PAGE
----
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A Defining Moment for Cindy

A Defining Moment for Cindy

I am a 20-year post-TBI survivor. On Dec. 23, 1999, I hit black ice and wrapped my car around a pole. It was 19 minutes until help arrived which caused anoxic encephalopathy along with a TBI that the neurologist equated to shaken baby syndrome. With a lacerated liver, bladder and kidney, I was filling up with blood. 

After using the Jaws of Life to get me out, and a life flight to an Omaha hospital, I spent 21 days in a coma with five broken bones in my back, broken pelvis, pubic bone, and sacral and two collapsed lungs. I had to have a tracheotomy and a feeding tube. My journey included 49 days in two different hospitals. 

My husband, Ben, and I celebrated our two-year anniversary in the hospital when I was still in a coma. Released from the hospital two months earlier than expected, I spent months going to outpatient rehab. I had to relearn how to walk, talk, write, eat, socialize, pretty much everything. 

I have been on disability since July, 2000. I was diagnosed with Treatment- Resistant Major Depressive Disorder (MDD) and Generalized Anxiety Disorder (GAD). But the number one diagnosis is PTSD.  Other diagnosis like Personalities Disorder Cluster and mild neurocognitive disorder (early onset dementia) also explain my on-going symptoms. I suffer from major cognitive deficits, nerve damage in my left ear, reduced feeling and cold sensitivity in my left leg, Reflective Sympathetic Dystrophy in my left ankle, and double vision (both from nerve damage and optically). But the doctors and nurses call me a walking miracle as they told my husband I could be a vegetable for the rest of my life. 

On the back of my head, there remains a two inch round bald spot where the pole rubbed off the hair follicles. I feel this is where God literally ‘smacked me upside the head’ to get my attention. Well, it worked. I thank Him every day for what He has allowed and what was prevented.  It is a blessing that I was alone in the car.  My first child, who was 11 months old at the time, and my husband were saved.  With the injuries I sustained in the car accident, my other three children are also considered miracles.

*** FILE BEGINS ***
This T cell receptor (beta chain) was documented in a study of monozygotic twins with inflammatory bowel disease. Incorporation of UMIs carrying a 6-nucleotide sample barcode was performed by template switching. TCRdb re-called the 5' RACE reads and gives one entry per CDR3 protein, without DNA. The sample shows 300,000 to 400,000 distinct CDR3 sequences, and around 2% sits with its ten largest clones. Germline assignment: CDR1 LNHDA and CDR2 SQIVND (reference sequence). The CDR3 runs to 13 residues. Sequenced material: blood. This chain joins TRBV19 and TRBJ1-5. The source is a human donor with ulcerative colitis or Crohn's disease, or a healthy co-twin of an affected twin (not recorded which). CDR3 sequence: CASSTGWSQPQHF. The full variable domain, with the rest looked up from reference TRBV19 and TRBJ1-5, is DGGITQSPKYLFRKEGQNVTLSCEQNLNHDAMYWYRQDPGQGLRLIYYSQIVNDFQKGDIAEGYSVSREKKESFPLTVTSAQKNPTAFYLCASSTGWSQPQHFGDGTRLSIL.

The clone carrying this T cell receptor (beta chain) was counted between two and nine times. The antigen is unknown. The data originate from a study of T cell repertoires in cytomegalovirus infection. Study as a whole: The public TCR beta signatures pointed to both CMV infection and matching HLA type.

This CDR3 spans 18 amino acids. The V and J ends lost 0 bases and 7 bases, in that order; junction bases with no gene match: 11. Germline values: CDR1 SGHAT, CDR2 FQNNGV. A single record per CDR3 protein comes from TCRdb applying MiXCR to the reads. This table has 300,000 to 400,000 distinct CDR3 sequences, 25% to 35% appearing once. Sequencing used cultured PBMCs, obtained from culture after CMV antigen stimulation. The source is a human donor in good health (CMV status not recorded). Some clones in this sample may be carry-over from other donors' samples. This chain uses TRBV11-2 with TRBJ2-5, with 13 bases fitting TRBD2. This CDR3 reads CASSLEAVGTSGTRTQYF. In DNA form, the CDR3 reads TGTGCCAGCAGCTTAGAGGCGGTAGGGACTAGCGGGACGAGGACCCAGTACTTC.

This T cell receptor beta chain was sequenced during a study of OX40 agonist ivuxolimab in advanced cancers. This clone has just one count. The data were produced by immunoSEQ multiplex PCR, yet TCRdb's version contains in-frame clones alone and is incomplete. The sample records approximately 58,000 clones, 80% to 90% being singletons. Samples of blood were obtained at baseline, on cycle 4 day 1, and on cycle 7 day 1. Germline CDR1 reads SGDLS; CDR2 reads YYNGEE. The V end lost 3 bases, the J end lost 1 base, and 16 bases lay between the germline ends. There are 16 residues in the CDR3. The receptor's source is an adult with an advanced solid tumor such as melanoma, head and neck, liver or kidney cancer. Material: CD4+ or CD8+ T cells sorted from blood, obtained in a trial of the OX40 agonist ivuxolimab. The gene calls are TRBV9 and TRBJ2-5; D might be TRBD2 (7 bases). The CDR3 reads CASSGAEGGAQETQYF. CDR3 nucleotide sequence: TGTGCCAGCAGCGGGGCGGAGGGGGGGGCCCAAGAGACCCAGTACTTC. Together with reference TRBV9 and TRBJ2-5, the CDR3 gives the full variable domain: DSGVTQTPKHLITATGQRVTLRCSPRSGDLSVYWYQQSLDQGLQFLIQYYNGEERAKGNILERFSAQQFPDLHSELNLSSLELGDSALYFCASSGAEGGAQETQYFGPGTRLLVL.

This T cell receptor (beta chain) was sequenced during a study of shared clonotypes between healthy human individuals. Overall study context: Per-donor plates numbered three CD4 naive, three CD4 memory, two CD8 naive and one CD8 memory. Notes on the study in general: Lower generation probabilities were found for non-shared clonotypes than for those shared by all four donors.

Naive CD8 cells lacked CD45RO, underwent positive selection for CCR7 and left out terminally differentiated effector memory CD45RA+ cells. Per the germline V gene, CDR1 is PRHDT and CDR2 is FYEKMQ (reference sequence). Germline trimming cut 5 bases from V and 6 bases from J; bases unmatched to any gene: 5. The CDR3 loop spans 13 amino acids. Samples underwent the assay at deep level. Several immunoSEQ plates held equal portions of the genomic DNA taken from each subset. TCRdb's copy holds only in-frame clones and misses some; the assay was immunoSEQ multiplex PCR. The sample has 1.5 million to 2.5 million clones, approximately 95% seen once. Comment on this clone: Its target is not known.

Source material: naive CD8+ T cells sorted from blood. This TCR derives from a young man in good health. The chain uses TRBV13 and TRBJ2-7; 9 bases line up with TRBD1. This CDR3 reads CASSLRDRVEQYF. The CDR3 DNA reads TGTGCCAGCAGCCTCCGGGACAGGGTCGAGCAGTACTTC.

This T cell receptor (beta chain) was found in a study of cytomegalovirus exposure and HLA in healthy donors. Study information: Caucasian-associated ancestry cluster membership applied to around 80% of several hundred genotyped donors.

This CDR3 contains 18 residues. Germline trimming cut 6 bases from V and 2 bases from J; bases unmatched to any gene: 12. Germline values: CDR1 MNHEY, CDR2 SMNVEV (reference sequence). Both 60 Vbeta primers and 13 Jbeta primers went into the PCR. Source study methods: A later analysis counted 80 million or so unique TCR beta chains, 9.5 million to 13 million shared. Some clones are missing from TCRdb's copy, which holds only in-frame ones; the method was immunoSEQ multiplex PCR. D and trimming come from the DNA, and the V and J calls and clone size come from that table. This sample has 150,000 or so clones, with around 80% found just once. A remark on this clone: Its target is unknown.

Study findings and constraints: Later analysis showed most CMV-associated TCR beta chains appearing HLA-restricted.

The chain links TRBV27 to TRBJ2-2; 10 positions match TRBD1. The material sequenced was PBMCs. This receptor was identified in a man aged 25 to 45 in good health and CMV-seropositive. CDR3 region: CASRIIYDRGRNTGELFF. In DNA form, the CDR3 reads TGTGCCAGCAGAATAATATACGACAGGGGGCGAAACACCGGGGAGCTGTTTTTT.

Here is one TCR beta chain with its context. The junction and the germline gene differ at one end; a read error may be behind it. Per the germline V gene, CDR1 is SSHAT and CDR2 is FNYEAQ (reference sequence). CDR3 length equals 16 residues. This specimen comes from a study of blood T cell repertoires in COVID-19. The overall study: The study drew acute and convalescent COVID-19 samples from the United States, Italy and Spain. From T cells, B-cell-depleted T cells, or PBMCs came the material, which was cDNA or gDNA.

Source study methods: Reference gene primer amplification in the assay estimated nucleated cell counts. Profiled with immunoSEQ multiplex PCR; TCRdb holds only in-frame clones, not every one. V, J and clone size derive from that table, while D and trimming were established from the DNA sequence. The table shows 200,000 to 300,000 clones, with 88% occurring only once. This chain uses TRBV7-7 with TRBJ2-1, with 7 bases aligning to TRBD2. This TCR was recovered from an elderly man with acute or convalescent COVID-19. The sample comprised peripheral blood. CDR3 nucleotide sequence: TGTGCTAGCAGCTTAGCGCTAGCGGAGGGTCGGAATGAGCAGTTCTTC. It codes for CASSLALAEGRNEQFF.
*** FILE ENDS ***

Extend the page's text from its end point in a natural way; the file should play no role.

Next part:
My true identity is found in Jesus Christ, I am a child of God! But I have been told more than a few times ‘don’t let your brain injury define you;’ from someone that has never had one, mind you. And for a while I thought, well maybe you’re right, and I tried not to let it define me. But I feel like it DOES define me now. I am a different person because of my TBI, it’s what defines the new me. I am this way, I do the things I do, I say what I say, and think what I think, BECAUSE of my TBI! So, I’m sorry, but it definitely is what defines me, and I will not apologize for it, or feel bad about it. It is who I am. Now I can take this new defined me, and try to help others understand and be ok with their new defined person. Or I can wallow in my new me, and hate the new me. I am struggling with loving this new me, and struggling to not cry every day, but I feel really good when I can help others! So, being a 20-year TBI survivor, please tell me how I can help you? 

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